Licensed Practical Nurse (LPN): Traditionally a one-year program degree that focuses on patient care, observation, medication administration and reporting concerns to appropriate providers (including Registered Nurse, MD, NP, PA). While LPNs can be found in the office setting, few hospitals employ LPNs because of the level of care that is needed with acute care patients. They usually work in long term care and assisted living facilities.

Medical Assistant (MA): These roles are usually found in the office setting. They are often mistaken as the nurse in the office setting. During an office visit they can take vitals (blood pressure, temperature, weight, pulse), draw blood, administer vaccines, review medications and call back patients with test results, etc. per provider instructions.

Certified Nursing Assistant (CNA): Some organizations use different terms for this position such as care tech, PCT, nursing assistant. They are frontline staff who help the patients with basic patient care needs and report changes in patient condition to the nursing staff. They usually assist with ADLs (Activities of Daily Living) including dressing, grooming, bathing, eating and toileting needs.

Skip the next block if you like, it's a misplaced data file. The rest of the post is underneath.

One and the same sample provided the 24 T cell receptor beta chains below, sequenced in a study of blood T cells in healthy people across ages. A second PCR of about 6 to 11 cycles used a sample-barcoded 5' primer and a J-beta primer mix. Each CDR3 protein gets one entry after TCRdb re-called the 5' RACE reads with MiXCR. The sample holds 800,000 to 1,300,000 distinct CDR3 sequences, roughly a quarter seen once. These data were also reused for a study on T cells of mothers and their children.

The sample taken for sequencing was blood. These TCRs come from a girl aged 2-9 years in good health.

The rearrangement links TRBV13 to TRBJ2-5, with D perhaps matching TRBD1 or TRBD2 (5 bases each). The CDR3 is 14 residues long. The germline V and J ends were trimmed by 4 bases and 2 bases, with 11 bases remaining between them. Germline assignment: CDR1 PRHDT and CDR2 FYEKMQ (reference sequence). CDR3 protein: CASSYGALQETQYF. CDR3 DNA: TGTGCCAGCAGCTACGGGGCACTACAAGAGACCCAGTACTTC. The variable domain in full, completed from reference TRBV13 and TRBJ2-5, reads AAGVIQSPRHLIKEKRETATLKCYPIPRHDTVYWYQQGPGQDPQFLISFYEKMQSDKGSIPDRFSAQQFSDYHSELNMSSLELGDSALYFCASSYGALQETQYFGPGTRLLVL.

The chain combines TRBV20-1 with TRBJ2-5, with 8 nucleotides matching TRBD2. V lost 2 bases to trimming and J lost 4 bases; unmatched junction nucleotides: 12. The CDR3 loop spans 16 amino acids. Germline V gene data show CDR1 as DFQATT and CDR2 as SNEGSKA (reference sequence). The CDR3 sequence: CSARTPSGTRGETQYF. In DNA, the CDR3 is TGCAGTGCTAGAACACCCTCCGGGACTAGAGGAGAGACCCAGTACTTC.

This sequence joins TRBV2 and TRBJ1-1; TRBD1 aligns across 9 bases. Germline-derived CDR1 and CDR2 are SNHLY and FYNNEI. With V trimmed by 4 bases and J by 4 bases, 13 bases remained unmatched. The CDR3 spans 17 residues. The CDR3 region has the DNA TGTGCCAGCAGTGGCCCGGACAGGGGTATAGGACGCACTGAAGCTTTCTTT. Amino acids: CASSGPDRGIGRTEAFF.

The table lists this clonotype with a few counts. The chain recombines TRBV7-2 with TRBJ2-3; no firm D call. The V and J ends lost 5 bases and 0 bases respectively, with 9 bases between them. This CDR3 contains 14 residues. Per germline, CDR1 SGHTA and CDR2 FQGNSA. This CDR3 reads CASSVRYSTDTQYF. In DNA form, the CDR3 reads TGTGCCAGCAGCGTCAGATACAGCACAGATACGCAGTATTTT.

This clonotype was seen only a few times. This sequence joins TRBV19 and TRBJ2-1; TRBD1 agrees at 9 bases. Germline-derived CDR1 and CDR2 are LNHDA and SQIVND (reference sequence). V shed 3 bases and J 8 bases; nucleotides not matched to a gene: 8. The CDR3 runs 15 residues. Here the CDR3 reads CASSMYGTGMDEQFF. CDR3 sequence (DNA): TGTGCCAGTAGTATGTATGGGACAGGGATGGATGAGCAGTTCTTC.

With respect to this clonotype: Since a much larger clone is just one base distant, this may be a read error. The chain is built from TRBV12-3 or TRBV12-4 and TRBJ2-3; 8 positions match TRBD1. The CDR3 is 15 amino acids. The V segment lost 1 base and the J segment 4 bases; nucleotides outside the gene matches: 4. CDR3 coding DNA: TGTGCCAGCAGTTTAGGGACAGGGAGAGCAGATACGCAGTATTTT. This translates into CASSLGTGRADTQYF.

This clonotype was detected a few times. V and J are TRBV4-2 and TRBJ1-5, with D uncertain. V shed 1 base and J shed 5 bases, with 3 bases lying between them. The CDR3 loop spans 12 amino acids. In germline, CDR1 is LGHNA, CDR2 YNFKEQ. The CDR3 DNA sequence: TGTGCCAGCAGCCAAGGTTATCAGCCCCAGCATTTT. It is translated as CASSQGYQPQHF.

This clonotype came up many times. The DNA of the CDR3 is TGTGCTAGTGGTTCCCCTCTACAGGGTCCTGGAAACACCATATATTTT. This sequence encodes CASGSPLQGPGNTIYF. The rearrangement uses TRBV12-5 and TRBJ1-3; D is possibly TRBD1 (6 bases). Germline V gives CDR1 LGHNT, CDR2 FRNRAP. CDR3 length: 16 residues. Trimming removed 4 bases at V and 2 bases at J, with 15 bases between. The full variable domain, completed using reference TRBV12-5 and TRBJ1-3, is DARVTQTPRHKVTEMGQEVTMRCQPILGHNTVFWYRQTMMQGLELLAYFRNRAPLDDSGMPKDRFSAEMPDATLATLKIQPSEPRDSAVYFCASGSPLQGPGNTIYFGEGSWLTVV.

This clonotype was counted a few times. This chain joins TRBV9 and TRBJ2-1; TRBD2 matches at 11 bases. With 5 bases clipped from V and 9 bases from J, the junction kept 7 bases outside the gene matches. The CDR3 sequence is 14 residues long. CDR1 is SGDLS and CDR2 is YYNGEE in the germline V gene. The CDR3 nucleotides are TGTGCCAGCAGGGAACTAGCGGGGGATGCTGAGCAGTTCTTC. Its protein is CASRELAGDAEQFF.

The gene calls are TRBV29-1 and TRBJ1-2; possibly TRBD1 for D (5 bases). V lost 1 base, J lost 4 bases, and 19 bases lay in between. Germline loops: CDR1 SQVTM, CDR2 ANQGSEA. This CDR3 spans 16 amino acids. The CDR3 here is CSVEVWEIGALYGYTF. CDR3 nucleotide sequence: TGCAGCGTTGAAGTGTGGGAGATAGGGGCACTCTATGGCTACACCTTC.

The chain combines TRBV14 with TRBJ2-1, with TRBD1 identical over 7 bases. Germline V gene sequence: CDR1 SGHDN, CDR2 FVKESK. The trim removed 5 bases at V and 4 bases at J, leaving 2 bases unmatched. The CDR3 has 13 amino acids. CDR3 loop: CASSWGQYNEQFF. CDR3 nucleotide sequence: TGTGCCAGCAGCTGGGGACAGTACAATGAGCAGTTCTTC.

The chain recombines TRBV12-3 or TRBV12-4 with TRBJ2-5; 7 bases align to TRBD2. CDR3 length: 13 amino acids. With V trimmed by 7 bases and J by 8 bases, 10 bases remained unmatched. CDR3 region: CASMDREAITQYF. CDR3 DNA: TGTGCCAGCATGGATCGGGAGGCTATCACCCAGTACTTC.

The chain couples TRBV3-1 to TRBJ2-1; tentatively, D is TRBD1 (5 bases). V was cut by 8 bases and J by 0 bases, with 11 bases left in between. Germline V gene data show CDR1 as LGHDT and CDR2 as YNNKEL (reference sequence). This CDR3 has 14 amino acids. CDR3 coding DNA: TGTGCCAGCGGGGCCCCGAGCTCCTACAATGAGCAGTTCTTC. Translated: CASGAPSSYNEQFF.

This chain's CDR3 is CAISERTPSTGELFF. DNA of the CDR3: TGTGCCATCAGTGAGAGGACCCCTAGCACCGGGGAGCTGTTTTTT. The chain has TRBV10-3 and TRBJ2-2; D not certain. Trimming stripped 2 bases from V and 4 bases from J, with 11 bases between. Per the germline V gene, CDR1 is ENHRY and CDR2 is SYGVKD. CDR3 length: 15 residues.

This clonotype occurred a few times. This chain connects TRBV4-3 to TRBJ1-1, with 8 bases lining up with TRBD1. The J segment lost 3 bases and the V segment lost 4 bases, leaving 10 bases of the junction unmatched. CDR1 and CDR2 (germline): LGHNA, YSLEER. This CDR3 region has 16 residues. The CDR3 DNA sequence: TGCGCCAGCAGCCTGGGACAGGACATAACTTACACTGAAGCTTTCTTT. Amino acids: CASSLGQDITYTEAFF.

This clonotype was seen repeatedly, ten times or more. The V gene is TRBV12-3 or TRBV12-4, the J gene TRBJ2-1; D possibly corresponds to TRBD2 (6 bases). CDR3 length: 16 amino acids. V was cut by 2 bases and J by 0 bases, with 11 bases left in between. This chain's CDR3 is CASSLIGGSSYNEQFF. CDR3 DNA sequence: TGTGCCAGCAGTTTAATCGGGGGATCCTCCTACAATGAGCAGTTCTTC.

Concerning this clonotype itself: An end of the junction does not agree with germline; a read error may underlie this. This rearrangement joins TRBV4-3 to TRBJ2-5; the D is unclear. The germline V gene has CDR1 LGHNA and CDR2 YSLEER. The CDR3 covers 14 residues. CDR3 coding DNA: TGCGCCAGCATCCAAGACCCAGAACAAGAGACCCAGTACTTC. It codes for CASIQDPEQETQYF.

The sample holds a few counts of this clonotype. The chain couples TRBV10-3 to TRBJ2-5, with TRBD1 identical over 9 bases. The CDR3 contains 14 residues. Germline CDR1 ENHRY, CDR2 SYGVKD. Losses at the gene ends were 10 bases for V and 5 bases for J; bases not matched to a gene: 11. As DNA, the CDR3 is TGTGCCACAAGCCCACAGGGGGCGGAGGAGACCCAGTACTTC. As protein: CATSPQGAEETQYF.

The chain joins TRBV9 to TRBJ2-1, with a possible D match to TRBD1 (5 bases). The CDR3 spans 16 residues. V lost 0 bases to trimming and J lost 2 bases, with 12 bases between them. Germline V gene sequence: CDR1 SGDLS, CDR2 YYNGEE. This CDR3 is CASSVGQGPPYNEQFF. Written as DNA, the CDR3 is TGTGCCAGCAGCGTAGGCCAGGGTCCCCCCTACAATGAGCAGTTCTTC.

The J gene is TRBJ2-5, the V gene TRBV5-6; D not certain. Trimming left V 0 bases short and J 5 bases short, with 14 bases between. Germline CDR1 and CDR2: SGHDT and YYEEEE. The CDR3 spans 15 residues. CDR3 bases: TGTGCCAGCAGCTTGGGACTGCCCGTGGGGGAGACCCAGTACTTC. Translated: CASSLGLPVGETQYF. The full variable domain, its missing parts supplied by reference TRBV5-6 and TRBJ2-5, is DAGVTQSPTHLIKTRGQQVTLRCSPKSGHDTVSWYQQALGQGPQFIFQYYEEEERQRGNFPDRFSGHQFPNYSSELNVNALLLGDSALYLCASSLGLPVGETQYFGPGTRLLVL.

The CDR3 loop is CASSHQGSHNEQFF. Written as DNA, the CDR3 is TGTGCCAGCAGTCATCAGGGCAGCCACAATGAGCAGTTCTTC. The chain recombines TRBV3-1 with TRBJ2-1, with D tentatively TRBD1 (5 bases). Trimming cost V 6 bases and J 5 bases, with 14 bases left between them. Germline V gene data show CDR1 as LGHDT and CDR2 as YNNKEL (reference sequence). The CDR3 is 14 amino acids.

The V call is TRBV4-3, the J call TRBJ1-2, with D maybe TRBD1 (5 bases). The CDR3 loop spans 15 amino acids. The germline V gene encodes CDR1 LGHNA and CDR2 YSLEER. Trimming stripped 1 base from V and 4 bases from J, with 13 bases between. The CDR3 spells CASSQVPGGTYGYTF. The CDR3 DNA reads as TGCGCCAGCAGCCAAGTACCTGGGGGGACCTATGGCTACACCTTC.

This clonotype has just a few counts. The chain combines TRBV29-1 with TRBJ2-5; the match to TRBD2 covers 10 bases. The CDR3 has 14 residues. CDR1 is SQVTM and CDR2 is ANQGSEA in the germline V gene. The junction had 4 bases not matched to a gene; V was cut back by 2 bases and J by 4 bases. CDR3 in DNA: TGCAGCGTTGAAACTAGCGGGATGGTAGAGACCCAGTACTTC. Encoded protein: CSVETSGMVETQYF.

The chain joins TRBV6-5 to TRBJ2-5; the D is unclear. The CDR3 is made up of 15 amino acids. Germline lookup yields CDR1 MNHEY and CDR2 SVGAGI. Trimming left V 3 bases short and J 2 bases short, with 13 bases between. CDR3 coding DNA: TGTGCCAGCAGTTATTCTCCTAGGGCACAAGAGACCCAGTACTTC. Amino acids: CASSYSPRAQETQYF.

Receptionist/Unit Secretary: Either in the office or hospital setting, these are people who keep the office or nursing unit on task. They answer the phones, triage the calls, relay messages to staff and help schedule appointments. While they are the first person you speak with, they usually have no medical training. This is important to keep in mind as you need to give them information to help them direct who best to help you; but don’t be surprised if they stop you from telling your story in depth as they will not be the one to ultimately help solve your problem.

Answering Service/Call Center: This team involves those you would only interact with over the phone when you call the office after it is closed, or during lunch hours. There is a good chance they have no direct connection between your provider or office staff - they just deliver the message that you called. They are important especially after hours, when you need to reach your provider when you have a concern about your health.

So, who is in charge?

So, now that we know everyone we might encounter, who is actually in charge of your care?